A rare white giraffe was spotted in Tarangire National Park Tanzania. The gifraffe, known as Omo, happened to be attracting much attention, but not for the usual reasons.
Omo’s white body did not happen by chance, he is said to have a condition called Leucima (a genetic condition in which there is partial loss of pigmentation in an animal resulting in white, pale, or patchy coloration of the skin). This makes it therefore impossible for her body surface cells to be capable of making pigment, “but she is not an albino” explained the Wild Nature Institute.
“It is very rare. This is only the second record of a white giraffe in Tarangire over the past 20 years or so, among more than 3,000 giraffes in the area,” Derek Lee, the first person to take a photograph of Omo told ABC News.
“One way to tell the difference between albino and leucistic animals is that albino individuals lack melanin everywhere, including in the eyes, so the resulting eye color is red from the underlying blood vessels,” said Derek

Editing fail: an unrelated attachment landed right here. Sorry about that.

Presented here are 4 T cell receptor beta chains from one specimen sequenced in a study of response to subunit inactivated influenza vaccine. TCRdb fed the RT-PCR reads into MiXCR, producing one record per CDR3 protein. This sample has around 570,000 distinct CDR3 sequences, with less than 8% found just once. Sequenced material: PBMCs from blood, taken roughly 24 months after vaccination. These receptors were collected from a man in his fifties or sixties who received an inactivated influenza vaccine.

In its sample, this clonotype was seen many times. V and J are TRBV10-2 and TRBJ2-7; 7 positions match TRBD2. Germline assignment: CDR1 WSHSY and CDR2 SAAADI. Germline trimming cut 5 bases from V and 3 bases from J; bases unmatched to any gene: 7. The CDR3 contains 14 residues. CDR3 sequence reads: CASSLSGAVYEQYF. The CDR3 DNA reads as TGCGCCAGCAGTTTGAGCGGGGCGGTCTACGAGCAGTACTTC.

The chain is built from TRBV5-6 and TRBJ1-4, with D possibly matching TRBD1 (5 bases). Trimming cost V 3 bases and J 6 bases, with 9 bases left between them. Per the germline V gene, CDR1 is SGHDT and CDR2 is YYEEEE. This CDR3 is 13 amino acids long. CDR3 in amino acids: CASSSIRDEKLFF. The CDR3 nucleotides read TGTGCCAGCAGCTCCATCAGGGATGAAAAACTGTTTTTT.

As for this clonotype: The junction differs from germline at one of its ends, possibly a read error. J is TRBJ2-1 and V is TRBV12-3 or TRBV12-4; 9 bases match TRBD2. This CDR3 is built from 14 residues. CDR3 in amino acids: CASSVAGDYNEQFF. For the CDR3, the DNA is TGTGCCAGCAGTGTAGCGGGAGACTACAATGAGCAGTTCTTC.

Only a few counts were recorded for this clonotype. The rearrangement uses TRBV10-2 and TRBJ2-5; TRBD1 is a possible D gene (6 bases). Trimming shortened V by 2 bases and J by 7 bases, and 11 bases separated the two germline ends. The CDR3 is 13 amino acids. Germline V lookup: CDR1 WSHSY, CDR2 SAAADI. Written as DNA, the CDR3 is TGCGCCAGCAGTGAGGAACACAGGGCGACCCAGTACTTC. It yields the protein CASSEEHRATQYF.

Omo is around 15 months old, meaning she has grown past her vulnerable time as a calf when she easily falls prey to lions and hyenas. Derek added that for the fact that little Omo is bright and visible, falling prey to poachers and hunter is very much possible.
“It is illegal to kill giraffes in Tanzania, as it is the national animal, but illegal market hunting for meat is well known to be rampant around Tarangire,” he added. “Unfortunately all giraffes, not just the white ones like Omo, are threatened by bushmeat poaching.
“Fortunately, Omo lives in a national park where our research found she has the highest chance of survival thanks to anti-poaching efforts in the area.” he added.
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